I have these memories of my mom making hand motions while singing San Toki, Toki Ya when I was sad or right before I went to sleep as a little girl. She would hold one arm up to symbolize a horizontal path and then prop her other hand behind it with her first two fingers peeking up from behind her first arm like a rabbit’s ears. She moved her finger-made rabbit up and down to show it bouncing away and then bouncing back again. It was this one song she sung to me in Korean about a bunny who ran away and came back home again that attached itself to my heart and never let go.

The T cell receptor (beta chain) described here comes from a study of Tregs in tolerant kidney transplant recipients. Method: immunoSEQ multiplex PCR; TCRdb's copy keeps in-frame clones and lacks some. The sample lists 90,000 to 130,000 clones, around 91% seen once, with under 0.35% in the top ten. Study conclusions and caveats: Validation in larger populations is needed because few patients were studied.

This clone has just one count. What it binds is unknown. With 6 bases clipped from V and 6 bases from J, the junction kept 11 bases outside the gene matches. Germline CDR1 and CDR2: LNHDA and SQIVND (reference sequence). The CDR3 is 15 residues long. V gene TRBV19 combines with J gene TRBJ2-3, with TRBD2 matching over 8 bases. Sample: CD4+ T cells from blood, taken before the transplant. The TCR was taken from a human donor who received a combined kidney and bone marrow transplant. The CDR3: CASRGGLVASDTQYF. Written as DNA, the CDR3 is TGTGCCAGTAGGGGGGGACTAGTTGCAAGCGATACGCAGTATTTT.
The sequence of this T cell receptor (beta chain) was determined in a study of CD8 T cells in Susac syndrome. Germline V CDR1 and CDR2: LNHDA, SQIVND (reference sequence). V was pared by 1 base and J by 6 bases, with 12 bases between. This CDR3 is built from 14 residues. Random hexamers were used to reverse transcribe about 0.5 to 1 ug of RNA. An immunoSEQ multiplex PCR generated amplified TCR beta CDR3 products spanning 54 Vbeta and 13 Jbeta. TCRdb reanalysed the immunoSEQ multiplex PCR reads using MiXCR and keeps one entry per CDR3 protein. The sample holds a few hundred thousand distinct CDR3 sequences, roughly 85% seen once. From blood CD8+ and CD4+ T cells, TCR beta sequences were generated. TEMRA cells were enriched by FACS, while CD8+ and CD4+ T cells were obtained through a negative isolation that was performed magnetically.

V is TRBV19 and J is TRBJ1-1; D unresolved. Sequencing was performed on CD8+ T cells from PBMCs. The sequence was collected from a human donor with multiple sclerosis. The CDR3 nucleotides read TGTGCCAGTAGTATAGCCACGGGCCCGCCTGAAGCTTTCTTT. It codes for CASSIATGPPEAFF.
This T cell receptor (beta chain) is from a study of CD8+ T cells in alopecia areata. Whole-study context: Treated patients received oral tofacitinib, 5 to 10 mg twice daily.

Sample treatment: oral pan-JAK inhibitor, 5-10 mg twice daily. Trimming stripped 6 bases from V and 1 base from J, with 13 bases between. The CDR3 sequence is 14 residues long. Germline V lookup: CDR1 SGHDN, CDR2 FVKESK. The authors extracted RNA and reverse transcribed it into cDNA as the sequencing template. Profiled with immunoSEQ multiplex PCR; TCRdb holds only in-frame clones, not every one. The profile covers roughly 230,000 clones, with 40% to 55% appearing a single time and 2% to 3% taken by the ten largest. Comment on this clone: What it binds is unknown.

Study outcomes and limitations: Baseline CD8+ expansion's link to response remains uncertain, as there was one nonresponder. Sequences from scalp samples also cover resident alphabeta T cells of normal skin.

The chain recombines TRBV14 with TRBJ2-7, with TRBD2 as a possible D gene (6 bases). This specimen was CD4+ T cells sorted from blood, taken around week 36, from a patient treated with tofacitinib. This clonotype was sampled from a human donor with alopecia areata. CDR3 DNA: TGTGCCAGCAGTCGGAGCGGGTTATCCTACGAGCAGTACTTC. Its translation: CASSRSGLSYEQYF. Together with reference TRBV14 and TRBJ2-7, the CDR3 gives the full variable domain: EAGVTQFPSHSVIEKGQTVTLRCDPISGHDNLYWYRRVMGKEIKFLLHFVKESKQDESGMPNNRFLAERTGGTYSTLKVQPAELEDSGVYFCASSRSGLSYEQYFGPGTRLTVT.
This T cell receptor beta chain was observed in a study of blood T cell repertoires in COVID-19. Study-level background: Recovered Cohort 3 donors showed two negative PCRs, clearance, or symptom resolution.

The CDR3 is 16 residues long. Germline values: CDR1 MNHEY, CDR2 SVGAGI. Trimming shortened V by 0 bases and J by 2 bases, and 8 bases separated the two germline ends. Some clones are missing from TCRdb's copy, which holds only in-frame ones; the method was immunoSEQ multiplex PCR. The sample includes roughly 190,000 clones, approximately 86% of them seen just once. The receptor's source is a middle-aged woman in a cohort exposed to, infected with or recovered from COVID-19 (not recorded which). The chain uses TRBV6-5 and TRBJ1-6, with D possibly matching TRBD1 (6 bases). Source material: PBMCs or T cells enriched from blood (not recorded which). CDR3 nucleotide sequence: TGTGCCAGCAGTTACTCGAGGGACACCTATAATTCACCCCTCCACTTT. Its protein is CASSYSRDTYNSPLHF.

We didn’t speak Korean to one another at home when I was young. I’ve heard different reasons for why this was. And while this might be bold to say, considering the fact that I cannot have a conversation with anyone in Korean, the language feels like a piece of home to me. I can pick it out of a busy city street. I know the curves and movements of it’s sound. I’m convinced it rests deep in my heart. It’s as if it were there in my earliest moments, God speaking it straight through my mother’s thoughts, mouth, and body, pressing it into my bones and ligaments, letting it help form my innermost parts.
Read the rest of this post over at (in)courage.